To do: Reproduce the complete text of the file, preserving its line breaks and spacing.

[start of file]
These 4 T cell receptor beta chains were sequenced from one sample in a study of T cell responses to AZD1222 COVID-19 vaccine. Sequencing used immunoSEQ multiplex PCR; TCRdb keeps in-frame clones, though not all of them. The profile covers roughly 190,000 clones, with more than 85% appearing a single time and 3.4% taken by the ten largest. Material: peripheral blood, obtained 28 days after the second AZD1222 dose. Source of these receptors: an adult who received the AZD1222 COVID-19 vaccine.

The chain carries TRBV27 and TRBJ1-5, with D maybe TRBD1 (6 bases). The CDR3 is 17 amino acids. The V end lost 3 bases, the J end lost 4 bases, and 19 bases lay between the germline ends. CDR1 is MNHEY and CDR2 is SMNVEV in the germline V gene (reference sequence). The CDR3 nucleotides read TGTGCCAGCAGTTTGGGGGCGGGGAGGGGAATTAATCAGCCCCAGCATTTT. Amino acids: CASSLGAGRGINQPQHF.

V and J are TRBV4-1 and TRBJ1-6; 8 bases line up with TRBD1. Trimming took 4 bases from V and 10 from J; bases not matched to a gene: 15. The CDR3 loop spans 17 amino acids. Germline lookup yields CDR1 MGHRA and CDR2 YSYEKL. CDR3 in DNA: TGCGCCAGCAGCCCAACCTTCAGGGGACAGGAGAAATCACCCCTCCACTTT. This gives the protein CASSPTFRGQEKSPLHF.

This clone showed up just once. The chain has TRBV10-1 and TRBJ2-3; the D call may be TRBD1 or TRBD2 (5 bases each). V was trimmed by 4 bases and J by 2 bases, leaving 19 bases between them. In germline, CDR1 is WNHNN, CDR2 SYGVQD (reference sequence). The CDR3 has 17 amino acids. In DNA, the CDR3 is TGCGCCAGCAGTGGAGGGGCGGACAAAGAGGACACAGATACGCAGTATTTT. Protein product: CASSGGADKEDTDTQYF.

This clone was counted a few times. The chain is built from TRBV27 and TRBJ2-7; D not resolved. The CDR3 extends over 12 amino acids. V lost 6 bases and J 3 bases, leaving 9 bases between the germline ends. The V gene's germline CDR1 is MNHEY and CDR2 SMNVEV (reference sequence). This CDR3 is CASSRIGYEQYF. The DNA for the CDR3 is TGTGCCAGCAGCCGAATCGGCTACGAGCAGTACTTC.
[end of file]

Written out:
These 4 T cell receptor beta chains were sequenced from one sample in a study of T cell responses to AZD1222 COVID-19 vaccine. Sequencing used immunoSEQ multiplex PCR; TCRdb keeps in-frame clones, though not all of them. The profile covers roughly 190,000 clones, with more than 85% appearing a single time and 3.4% taken by the ten largest. Material: peripheral blood, obtained 28 days after the second AZD1222 dose. Source of these receptors: an adult who received the AZD1222 COVID-19 vaccine.

The chain carries TRBV27 and TRBJ1-5, with D maybe TRBD1 (6 bases). The CDR3 is 17 amino acids. The V end lost 3 bases, the J end lost 4 bases, and 19 bases lay between the germline ends. CDR1 is MNHEY and CDR2 is SMNVEV in the germline V gene (reference sequence). The CDR3 nucleotides read TGTGCCAGCAGTTTGGGGGCGGGGAGGGGAATTAATCAGCCCCAGCATTTT. Amino acids: CASSLGAGRGINQPQHF.

V and J are TRBV4-1 and TRBJ1-6; 8 bases line up with TRBD1. Trimming took 4 bases from V and 10 from J; bases not matched to a gene: 15. The CDR3 loop spans 17 amino acids. Germline lookup yields CDR1 MGHRA and CDR2 YSYEKL. CDR3 in DNA: TGCGCCAGCAGCCCAACCTTCAGGGGACAGGAGAAATCACCCCTCCACTTT. This gives the protein CASSPTFRGQEKSPLHF.

This clone showed up just once. The chain has TRBV10-1 and TRBJ2-3; the D call may be TRBD1 or TRBD2 (5 bases each). V was trimmed by 4 bases and J by 2 bases, leaving 19 bases between them. In germline, CDR1 is WNHNN, CDR2 SYGVQD (reference sequence). The CDR3 has 17 amino acids. In DNA, the CDR3 is TGCGCCAGCAGTGGAGGGGCGGACAAAGAGGACACAGATACGCAGTATTTT. Protein product: CASSGGADKEDTDTQYF.

This clone was counted a few times. The chain is built from TRBV27 and TRBJ2-7; D not resolved. The CDR3 extends over 12 amino acids. V lost 6 bases and J 3 bases, leaving 9 bases between the germline ends. The V gene's germline CDR1 is MNHEY and CDR2 SMNVEV (reference sequence). This CDR3 is CASSRIGYEQYF. The DNA for the CDR3 is TGTGCCAGCAGCCGAATCGGCTACGAGCAGTACTTC.